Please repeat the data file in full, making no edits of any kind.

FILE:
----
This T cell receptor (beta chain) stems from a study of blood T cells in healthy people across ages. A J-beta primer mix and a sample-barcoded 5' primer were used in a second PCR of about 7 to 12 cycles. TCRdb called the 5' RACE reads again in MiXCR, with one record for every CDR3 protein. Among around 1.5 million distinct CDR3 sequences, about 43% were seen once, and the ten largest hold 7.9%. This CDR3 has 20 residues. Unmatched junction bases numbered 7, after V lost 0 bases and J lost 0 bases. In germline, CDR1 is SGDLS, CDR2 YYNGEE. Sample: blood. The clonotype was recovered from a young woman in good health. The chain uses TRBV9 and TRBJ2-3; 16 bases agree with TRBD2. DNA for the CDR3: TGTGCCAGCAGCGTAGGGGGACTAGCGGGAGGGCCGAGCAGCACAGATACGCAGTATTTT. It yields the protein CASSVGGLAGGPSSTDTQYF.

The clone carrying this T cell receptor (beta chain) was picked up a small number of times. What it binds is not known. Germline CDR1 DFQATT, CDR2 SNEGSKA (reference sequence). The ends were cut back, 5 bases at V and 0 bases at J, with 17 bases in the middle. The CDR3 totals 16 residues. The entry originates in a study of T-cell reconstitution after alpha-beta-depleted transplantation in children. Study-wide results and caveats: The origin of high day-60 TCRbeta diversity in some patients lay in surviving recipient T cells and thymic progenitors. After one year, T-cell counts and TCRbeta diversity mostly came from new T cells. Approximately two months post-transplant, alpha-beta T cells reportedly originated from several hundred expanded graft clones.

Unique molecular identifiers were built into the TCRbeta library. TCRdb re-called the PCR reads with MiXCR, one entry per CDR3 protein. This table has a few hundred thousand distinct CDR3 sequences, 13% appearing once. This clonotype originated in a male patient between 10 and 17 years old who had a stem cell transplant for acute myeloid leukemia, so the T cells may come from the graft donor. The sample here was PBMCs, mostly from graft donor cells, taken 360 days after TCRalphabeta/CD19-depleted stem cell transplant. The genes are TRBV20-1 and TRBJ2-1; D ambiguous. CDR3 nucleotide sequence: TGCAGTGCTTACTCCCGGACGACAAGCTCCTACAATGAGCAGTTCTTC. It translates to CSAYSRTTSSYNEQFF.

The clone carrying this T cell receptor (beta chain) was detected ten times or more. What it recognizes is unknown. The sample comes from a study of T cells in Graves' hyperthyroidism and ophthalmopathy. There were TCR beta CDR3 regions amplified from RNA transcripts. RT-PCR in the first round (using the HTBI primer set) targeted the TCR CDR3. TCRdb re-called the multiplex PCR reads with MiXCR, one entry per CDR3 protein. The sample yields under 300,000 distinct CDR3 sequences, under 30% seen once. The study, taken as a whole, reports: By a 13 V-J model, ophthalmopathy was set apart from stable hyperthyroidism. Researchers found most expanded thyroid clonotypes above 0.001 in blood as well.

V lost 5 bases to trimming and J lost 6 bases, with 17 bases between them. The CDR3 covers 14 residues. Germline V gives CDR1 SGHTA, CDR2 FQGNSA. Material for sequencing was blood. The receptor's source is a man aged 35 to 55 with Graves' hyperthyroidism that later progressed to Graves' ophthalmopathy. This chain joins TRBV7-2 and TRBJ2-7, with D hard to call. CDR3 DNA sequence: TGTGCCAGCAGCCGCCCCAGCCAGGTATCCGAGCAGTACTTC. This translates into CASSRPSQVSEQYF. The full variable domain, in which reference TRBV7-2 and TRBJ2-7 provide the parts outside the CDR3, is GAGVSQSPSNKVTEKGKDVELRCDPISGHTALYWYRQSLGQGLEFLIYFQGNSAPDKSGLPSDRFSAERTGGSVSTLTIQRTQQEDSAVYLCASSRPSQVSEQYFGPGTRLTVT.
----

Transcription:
This T cell receptor (beta chain) stems from a study of blood T cells in healthy people across ages. A J-beta primer mix and a sample-barcoded 5' primer were used in a second PCR of about 7 to 12 cycles. TCRdb called the 5' RACE reads again in MiXCR, with one record for every CDR3 protein. Among around 1.5 million distinct CDR3 sequences, about 43% were seen once, and the ten largest hold 7.9%. This CDR3 has 20 residues. Unmatched junction bases numbered 7, after V lost 0 bases and J lost 0 bases. In germline, CDR1 is SGDLS, CDR2 YYNGEE. Sample: blood. The clonotype was recovered from a young woman in good health. The chain uses TRBV9 and TRBJ2-3; 16 bases agree with TRBD2. DNA for the CDR3: TGTGCCAGCAGCGTAGGGGGACTAGCGGGAGGGCCGAGCAGCACAGATACGCAGTATTTT. It yields the protein CASSVGGLAGGPSSTDTQYF.

The clone carrying this T cell receptor (beta chain) was picked up a small number of times. What it binds is not known. Germline CDR1 DFQATT, CDR2 SNEGSKA (reference sequence). The ends were cut back, 5 bases at V and 0 bases at J, with 17 bases in the middle. The CDR3 totals 16 residues. The entry originates in a study of T-cell reconstitution after alpha-beta-depleted transplantation in children. Study-wide results and caveats: The origin of high day-60 TCRbeta diversity in some patients lay in surviving recipient T cells and thymic progenitors. After one year, T-cell counts and TCRbeta diversity mostly came from new T cells. Approximately two months post-transplant, alpha-beta T cells reportedly originated from several hundred expanded graft clones.

Unique molecular identifiers were built into the TCRbeta library. TCRdb re-called the PCR reads with MiXCR, one entry per CDR3 protein. This table has a few hundred thousand distinct CDR3 sequences, 13% appearing once. This clonotype originated in a male patient between 10 and 17 years old who had a stem cell transplant for acute myeloid leukemia, so the T cells may come from the graft donor. The sample here was PBMCs, mostly from graft donor cells, taken 360 days after TCRalphabeta/CD19-depleted stem cell transplant. The genes are TRBV20-1 and TRBJ2-1; D ambiguous. CDR3 nucleotide sequence: TGCAGTGCTTACTCCCGGACGACAAGCTCCTACAATGAGCAGTTCTTC. It translates to CSAYSRTTSSYNEQFF.

The clone carrying this T cell receptor (beta chain) was detected ten times or more. What it recognizes is unknown. The sample comes from a study of T cells in Graves' hyperthyroidism and ophthalmopathy. There were TCR beta CDR3 regions amplified from RNA transcripts. RT-PCR in the first round (using the HTBI primer set) targeted the TCR CDR3. TCRdb re-called the multiplex PCR reads with MiXCR, one entry per CDR3 protein. The sample yields under 300,000 distinct CDR3 sequences, under 30% seen once. The study, taken as a whole, reports: By a 13 V-J model, ophthalmopathy was set apart from stable hyperthyroidism. Researchers found most expanded thyroid clonotypes above 0.001 in blood as well.

V lost 5 bases to trimming and J lost 6 bases, with 17 bases between them. The CDR3 covers 14 residues. Germline V gives CDR1 SGHTA, CDR2 FQGNSA. Material for sequencing was blood. The receptor's source is a man aged 35 to 55 with Graves' hyperthyroidism that later progressed to Graves' ophthalmopathy. This chain joins TRBV7-2 and TRBJ2-7, with D hard to call. CDR3 DNA sequence: TGTGCCAGCAGCCGCCCCAGCCAGGTATCCGAGCAGTACTTC. This translates into CASSRPSQVSEQYF. The full variable domain, in which reference TRBV7-2 and TRBJ2-7 provide the parts outside the CDR3, is GAGVSQSPSNKVTEKGKDVELRCDPISGHTALYWYRQSLGQGLEFLIYFQGNSAPDKSGLPSDRFSAERTGGSVSTLTIQRTQQEDSAVYLCASSRPSQVSEQYFGPGTRLTVT.